Medicine in Kyrgyzstan has become very popular as a doctor's salary is c $1,500 month, only matched by military service at $800-$1,500. Teachers, pre-covid, earned $150 month but, since they were leaving the profession, or relocating to Russia, they can now earn $1,000 month, the third highest earning profession in the country.

For interest, one sheep ncosts $150 to $1,000. A cow is $1,000 to $3,000 A small horse, $1,500, and racing horse up to a million

-- -- 
-- -- --

Sunday, October 8

Bushkashi 36

Kyrgistan's history is nomadic, and the horse is very important in the culture. Young men want them like an American 16 year-old wants a driver's license.

Bushkashi is the national game here - "very dangers", Jyghal says. The rules: Two teams of five horse-riders each side line up on opposite edges of a circle (maybe 300m in diameter). A smaller circle is in the middle and holds the prize: a sheep or calf, throat slit, feet cut off. The objective: snatch the body and bring it back to your side. At first, one horse each side, races to the middle to snatch the objective - once in hand, all horses race in to support, or stop, the running back. 

The sport is filled with ritual and celebration. At the national matches many thousands will watch. Manas Neazaov is the best, and most famous, player of the sport.

Taldyk pass 35

Taldyk Pass
"Hard pass" - at 3,500m, Taldyk pass is one of the highest passes here. It is a windy, twisty and steep road and, happily, well paved.

I ask Jyghal how he gets his information ? "From Russia. Not much going on with the local news. Russia-Ukraine." Jyghal informs that Russian news can be trusted; he is less convinced by the BBC : "It is only America."

Meanwhile, back at home, Sonnet and Stephanie drive Madeleine to Manchester for her last year of university.

Meat is being served

Saturday, October 7

Osh City 34

 Luxory at its finest
Osh - back to civilisation (outside our hotel, assured the best in the city; we are happy to enjoy a "modern" break). 

Kyrgyzstan faired relatively well, of Central Asia's 15 countries, following the Soviet collapse - there was no civil war, for instance (Jryghal informs that the Mujahideen maintained control of Tajik districts until 2005 despite the elections).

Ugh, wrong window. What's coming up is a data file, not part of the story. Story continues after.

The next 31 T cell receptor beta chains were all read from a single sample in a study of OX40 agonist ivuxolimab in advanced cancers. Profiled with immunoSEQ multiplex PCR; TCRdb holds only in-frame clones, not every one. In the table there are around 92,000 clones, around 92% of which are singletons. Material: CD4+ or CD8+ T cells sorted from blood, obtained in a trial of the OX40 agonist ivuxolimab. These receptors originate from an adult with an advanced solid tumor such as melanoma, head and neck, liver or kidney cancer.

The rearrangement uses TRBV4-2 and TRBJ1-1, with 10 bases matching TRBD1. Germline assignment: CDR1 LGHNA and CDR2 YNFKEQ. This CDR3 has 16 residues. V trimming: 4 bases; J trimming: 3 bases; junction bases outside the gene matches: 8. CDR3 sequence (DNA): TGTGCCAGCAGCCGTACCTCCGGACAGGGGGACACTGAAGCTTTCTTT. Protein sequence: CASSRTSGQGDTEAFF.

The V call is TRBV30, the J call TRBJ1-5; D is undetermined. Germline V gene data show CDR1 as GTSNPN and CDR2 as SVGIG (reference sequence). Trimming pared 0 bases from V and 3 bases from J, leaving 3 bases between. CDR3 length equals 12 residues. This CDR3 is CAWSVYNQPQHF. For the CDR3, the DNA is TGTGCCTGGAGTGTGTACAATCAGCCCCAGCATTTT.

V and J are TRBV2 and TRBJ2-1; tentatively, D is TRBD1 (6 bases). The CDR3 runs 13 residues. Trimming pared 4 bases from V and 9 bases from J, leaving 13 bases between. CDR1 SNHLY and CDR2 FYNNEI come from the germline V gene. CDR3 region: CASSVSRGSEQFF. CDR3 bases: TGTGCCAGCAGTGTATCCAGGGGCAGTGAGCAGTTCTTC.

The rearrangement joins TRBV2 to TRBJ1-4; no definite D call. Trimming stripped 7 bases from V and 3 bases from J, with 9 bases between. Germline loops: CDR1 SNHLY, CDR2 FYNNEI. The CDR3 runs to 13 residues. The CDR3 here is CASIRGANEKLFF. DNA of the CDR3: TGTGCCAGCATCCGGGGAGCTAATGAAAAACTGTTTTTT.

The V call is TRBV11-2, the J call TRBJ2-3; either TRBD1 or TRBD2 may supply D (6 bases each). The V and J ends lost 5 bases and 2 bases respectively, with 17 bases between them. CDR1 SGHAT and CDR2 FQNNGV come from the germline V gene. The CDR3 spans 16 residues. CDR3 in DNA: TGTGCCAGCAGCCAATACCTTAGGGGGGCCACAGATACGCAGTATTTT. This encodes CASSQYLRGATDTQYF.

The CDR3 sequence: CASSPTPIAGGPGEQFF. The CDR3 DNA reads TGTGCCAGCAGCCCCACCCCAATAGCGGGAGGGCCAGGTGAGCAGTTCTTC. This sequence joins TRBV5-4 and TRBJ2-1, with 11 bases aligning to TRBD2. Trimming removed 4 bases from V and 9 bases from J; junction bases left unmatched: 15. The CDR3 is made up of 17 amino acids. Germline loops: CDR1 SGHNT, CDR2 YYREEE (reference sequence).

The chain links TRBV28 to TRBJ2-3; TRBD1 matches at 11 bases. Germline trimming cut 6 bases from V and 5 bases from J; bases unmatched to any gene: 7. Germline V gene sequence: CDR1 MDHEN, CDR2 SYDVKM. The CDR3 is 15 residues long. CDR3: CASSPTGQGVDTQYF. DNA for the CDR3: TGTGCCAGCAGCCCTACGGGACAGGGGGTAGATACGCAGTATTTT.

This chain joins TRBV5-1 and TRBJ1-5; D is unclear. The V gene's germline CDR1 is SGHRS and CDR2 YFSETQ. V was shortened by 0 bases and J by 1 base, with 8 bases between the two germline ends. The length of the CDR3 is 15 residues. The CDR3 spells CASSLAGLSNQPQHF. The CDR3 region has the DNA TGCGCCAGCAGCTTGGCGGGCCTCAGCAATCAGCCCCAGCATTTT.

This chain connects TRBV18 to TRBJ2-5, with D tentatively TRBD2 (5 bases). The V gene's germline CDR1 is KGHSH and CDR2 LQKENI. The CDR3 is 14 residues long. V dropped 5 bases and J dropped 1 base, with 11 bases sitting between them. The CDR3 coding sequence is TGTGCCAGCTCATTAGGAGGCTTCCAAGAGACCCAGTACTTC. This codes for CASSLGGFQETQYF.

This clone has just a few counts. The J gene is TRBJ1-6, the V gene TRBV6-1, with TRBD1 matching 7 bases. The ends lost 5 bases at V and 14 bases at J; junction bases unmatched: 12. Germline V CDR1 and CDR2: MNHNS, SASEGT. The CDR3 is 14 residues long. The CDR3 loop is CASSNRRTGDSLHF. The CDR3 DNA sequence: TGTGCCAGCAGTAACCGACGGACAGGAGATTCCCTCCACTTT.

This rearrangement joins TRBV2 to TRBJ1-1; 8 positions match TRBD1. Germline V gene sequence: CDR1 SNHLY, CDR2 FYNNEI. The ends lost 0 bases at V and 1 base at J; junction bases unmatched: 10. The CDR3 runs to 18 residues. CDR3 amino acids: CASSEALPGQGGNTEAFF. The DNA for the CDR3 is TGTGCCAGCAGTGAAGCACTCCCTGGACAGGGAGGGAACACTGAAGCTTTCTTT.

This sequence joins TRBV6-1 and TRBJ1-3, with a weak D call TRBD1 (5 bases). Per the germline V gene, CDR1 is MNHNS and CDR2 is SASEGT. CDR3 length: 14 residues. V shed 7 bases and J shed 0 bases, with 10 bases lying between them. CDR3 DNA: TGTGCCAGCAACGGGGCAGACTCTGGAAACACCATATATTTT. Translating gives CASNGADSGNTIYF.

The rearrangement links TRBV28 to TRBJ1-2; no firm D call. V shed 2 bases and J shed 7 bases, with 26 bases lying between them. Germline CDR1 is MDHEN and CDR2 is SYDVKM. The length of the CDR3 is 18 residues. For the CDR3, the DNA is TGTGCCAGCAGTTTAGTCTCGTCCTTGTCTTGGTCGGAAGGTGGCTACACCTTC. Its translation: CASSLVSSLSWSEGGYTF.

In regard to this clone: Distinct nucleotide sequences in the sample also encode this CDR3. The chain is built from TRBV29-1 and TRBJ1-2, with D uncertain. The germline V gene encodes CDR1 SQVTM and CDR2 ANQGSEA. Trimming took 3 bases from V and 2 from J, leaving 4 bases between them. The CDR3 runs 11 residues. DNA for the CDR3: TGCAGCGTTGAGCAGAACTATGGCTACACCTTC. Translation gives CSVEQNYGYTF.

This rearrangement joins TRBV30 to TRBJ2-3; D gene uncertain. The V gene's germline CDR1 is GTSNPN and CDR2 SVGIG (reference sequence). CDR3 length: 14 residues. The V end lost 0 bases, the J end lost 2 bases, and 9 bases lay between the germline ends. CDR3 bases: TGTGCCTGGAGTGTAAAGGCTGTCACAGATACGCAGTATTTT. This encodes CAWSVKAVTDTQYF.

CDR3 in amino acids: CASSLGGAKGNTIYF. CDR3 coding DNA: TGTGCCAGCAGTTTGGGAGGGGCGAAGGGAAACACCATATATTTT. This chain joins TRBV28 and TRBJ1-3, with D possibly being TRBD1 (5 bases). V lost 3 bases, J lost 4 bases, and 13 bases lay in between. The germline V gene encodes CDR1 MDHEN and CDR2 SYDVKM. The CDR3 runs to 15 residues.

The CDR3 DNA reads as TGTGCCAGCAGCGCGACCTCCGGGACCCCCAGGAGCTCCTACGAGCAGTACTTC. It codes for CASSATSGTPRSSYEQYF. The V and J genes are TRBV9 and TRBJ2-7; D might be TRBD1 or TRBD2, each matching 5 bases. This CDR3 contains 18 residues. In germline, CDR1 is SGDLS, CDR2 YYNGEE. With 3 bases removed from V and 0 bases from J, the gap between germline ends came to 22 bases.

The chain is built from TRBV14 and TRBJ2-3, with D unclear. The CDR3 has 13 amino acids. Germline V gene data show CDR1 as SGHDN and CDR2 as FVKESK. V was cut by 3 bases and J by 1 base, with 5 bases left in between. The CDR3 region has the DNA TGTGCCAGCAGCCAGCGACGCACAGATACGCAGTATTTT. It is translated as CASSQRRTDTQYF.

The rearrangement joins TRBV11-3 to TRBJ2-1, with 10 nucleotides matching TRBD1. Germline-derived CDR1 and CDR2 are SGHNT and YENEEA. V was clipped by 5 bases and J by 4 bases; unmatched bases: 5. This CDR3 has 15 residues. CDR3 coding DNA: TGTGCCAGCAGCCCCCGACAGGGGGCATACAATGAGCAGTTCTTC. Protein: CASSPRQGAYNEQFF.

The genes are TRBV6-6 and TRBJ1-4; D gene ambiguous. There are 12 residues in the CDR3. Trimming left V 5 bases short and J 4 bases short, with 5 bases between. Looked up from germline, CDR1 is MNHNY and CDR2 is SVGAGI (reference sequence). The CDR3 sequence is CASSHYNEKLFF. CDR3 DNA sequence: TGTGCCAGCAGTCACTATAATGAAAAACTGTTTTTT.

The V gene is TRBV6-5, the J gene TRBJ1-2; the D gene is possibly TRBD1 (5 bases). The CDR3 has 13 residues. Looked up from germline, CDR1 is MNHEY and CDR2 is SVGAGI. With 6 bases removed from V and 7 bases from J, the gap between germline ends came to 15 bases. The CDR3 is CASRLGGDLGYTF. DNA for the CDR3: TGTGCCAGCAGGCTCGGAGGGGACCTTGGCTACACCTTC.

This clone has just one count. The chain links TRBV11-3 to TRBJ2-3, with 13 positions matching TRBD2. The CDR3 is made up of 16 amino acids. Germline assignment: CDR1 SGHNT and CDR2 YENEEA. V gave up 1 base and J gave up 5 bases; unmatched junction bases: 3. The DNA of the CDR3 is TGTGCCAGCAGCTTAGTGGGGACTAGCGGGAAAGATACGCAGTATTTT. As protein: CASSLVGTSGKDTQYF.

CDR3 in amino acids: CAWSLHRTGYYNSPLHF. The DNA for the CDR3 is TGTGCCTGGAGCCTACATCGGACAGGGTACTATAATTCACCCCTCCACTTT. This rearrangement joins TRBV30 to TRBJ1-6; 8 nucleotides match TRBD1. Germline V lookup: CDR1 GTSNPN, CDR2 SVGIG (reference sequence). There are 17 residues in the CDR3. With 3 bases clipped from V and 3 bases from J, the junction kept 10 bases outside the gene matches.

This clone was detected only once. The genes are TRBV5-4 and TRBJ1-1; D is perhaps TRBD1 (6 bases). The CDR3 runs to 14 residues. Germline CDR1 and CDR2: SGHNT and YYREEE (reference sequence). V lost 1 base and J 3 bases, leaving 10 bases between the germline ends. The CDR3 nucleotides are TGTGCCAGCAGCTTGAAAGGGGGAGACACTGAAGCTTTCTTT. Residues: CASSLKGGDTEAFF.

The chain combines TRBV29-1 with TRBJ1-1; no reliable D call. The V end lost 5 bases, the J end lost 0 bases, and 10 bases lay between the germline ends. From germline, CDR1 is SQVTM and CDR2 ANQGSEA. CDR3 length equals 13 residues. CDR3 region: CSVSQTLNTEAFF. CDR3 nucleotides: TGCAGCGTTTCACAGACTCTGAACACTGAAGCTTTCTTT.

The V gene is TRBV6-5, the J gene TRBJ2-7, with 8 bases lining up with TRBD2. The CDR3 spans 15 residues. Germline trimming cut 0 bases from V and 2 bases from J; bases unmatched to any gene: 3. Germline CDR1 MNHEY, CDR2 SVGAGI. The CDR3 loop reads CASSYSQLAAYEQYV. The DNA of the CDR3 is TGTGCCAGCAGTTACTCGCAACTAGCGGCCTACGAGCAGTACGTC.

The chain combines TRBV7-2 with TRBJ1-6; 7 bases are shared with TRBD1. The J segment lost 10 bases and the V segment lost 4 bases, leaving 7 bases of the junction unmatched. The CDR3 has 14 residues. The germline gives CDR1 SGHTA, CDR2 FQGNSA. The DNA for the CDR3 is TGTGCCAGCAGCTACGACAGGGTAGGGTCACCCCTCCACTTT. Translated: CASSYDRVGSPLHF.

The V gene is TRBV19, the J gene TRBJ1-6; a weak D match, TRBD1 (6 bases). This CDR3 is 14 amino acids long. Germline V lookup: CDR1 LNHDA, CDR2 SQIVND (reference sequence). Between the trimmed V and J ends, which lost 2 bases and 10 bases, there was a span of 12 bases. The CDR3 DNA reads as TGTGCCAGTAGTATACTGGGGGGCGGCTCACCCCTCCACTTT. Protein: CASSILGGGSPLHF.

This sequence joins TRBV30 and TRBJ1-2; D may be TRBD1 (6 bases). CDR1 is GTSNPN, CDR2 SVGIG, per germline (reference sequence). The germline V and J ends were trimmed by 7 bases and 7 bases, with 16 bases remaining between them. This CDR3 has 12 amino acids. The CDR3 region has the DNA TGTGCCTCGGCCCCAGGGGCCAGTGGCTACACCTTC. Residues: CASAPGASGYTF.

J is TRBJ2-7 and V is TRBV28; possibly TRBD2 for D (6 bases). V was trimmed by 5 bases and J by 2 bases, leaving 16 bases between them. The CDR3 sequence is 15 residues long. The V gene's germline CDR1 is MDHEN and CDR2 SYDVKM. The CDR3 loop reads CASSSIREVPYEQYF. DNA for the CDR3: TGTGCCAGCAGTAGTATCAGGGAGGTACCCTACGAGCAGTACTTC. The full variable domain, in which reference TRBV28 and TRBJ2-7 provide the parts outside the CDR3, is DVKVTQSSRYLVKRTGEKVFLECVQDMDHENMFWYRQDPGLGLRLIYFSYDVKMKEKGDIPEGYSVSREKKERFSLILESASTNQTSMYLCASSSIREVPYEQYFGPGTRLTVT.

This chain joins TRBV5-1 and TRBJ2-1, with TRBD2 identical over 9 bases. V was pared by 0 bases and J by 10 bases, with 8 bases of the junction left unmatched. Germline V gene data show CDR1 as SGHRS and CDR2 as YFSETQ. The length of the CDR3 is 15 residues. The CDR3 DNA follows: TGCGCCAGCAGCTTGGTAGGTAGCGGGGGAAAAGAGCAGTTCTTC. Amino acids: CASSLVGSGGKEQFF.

From 1991, factories and trade stopped ("like Afghanistan when the Americans left, 24 hours only") and there was virtually no economy. What did people do? "Drinking, sleeping and fucking" for two years. Fair enough. The first election in Kyrgyzstan was in 1992 bringing stability by 1995.

Kyrgyzstan survived this period due to its abundance of water - more than any other Central Asian country - and gold, which it has in abundance. Its commercial borders remained open and its ties to Russia strong - the US made some efforts in Central Asia post the Soviet collapse, including sponsoring Kyrgyzstan's acceptance into the WTO (1999) but following 9/11 the Americans took a greater interest in the region, and opened the (military) Transit Center at Manis (Kyrgyzstan) in December 2001, to Russia and China's horror. Under pressure, Kyrgyzstan closed the base in 2006.

The US relations have been difficult here at best, Russia is the center of gravity, yet there is an American embassy in Bishkeck. To me, it seems China is the real worry. Next door, China has lent Tajikistan tons of development money, including to pave the Pamir Highway, and eventually it will absorb the mineral-laden territory in return. Indeed it is happening already as 60% of mined gold in the Fan mountains going to China.

Genghis Kahn 33

Genghis Kahn

From Eitan's journal:

"800 years ago, this was Genghis Kahn territory. In 1218 a governor in Otrar (now Kazakhstan) received a Mongolian delegation to initiate trade relations. Already aware of the menacing threat that was sweeping the continent, the Otrarian governor had the lead delegate assassinated. Kahn had been plotting to expand his empire up until this point, and this was all he needed to launch a full scale attack. In 1219, Kahn readied an army of 200,000 men to ride west from his stronghold in Altay. In the space of one year, Kahn had sacked Kojan and Otrar (Kahn watching as the Otrarian governor had molten silver pour in his eyes as revenge).

Mongolian tribes continued to sweep across Central Asia and destroy its major cities. The siege continued until Kahn's death in 1227 and, eventually, the Mongolian empire would go on to become the biggest continuous land empire in human history. Settled civilisation in Central Asia only began to recover 600 years later following Russian expansion in the 19th century."

Soviet Comms 32

Soviet technology
We cross the Ali Valley pinned by Lenin Peak (7,135m) and the Pamirs. The Soviets had a military base here and the metal balloons were used for communications.

The valley btw is about 2,000m above sea level which means we are looking at mountains that peak three miles above us.

Jyrgal speaks many languages including his native Kyrgyi, english, farsi, Russian, Tajiki and Pariri. He spent six months in the UK on a seasonal visa working at a factory, allowing him to visit London, Canterbury and Scotland including Glasgow and Edinburgh (Eitan compares notes).

Really, though Jyrghal is pro-Russian whom, he informs, still controls the region and enjoys frictionless trade in goods, services and people. He has been to Moscow ("crazy, crazy place, too. many people") and studied at a Russian school in Osh where there are many; Russian is the second language here. NB Kyrgyzstan is 4,500km from Russia, traversing enormous Kazakhstan.

The original Soviet-built Pamir highway was from Osh to Khorog or 800km (of the 1,800 total distance) which we travel now. 

Do people climb these mountains? Yes, many die each year (on Lenin peak).